The Enemy in London – live review

The Enemy live in London

The Enemy > new album has a powerful punkiness that is like a 21st century Generation X with a dash of Paul Weller suburban angst. Last week they played London and Travellers Tunes writer Mike Adams was there to review the gig.
 
Travellers Tunes must fess up”¦, we saw The Enemy at the Borderline this year and decided not to review the gig. The reason being that the gig was so intimate and so personal, here at TT, we felt couldn’t write anything which wouldn’t be a great big pile of self-indulgence.
However, one thing seemed really clear that night, Tom Clarke seemed bloody grateful to have a room full of people ready to have a good time in his presence again. You could see in his eyes that if ”˜Streets In The Sky’ went tits up, then he would always have this. As new song ”˜2Kids’ proclaims “you’ll never take our memories away”.

The reason we have now referenced this gig (a great gig, btw)is because TT was at the Shepherds Bush Empire a few days after the Enemy’s 3rd album came out and the band’s demeanour has changed dramatically, as well as the audience’s.
In the space of 2 months The Enemy have clearly been on one hell of a journey. They are now back to playing packed venues of a decent stature but more importantly, they have crowds willing to diminish their vocal chords on the new tunes. This has clearly had a great impact on their confidence and the belief that what they are doing is worthwhile. At one point Clarke rightly declares “Who the fuck said guitar music is dead. It’ll never die cos you’re here and so are we”.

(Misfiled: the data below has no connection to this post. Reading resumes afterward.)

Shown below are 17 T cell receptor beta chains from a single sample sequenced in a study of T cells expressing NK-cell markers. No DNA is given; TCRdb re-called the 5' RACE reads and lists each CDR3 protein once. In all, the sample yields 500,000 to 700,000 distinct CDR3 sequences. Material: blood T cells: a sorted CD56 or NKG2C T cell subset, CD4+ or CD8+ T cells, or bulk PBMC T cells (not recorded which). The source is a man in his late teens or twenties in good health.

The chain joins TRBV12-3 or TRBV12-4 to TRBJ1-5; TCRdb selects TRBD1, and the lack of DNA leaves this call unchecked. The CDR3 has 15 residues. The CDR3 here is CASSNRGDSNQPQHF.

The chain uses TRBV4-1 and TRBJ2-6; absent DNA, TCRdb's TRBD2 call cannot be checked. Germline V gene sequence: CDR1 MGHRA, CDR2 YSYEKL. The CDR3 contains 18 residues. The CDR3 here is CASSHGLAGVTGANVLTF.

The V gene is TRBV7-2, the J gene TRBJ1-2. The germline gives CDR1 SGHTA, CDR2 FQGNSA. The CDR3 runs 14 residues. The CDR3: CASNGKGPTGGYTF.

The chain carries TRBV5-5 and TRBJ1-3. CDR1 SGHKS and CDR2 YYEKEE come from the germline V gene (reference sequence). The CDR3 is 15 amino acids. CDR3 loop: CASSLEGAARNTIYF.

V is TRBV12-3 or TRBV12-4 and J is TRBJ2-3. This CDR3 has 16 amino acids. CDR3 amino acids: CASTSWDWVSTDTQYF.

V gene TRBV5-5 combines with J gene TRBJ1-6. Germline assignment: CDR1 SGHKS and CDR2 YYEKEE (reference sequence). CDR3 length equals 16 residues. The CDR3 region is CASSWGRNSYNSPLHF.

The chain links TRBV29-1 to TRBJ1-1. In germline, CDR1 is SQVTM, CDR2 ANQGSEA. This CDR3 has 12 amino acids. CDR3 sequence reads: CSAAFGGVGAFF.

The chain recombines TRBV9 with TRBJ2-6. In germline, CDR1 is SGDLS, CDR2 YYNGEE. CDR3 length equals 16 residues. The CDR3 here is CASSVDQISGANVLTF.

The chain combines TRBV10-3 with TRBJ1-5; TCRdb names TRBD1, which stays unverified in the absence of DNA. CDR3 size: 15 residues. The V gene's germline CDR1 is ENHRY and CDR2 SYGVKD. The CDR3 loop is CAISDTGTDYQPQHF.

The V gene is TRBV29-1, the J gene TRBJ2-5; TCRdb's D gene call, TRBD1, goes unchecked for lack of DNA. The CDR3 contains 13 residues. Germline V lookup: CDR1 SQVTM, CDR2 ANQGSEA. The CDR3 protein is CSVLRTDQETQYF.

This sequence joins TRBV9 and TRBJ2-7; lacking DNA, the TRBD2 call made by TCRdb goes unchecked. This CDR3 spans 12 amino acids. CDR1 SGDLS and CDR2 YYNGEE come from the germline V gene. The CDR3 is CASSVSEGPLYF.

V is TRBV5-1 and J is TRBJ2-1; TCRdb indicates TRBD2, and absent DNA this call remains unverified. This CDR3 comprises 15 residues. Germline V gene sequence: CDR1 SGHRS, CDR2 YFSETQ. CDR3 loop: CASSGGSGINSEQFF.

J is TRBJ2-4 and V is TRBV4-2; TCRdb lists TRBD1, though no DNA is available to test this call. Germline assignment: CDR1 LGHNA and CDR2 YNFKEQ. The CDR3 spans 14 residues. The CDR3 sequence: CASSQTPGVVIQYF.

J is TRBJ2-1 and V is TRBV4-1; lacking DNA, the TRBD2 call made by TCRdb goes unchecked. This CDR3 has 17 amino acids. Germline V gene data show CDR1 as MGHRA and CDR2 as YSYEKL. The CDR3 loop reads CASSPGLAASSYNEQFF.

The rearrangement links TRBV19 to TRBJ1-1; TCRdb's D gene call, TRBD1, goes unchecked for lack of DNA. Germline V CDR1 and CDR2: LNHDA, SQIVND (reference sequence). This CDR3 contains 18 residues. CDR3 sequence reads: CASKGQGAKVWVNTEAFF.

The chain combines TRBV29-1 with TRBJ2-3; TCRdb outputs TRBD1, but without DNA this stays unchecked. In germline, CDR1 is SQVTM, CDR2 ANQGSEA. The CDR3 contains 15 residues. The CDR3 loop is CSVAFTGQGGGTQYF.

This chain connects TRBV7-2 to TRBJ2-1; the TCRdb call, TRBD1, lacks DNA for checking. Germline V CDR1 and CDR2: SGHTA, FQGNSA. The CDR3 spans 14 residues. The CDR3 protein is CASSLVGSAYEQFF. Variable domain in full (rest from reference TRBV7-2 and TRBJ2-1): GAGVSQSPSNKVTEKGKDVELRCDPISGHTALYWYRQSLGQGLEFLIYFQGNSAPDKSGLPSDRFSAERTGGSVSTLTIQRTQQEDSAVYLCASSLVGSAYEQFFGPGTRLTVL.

The impact the impetus from the crowd will have on the future of this band cannot be underestimated. When the crowd sing “Enemy! Enemy!”Â ( a-la like Liverpool fans) the super confident bassist Andy Hopkins is clearly humbled whilst Clarke is verging on tears.  It justifies everything TT believes is wrong with the X Factor and how they manipulate the audience with a character’s back story. Cowell and the show’s producers know full well they can make people cry and feel empathy for someone when Coldplay’s ”˜Fix You’ is played over the top of a promo. Ultimately though, it is not real. Tonight is real. In 30 years’ time someone’s kid might pick up an Enemy record and talk to their folks about them and they will relay stories about Clarke welling up at this very gig. For the boring fuckers sat indoors being fed diarrhoea”¦”¦well, who gives a shit about them.
The confidence ebbing its way back into the band is apt as ”˜Streets In The Sky’ is the most optimistic lyrical content they have produced so far. They have mentioned new songs have been written for album no.4 already, so fingers crossed this momentum continues and who knows, soulless drivel like Tinie Tempah and Rita Ora can be shunted to the outskirts and The Enemy can be given the airplay they deserve. Plus, TT cannot wait to see how loyal fans are when Tinie is down his luck. One assumes they will be on to the next hype!

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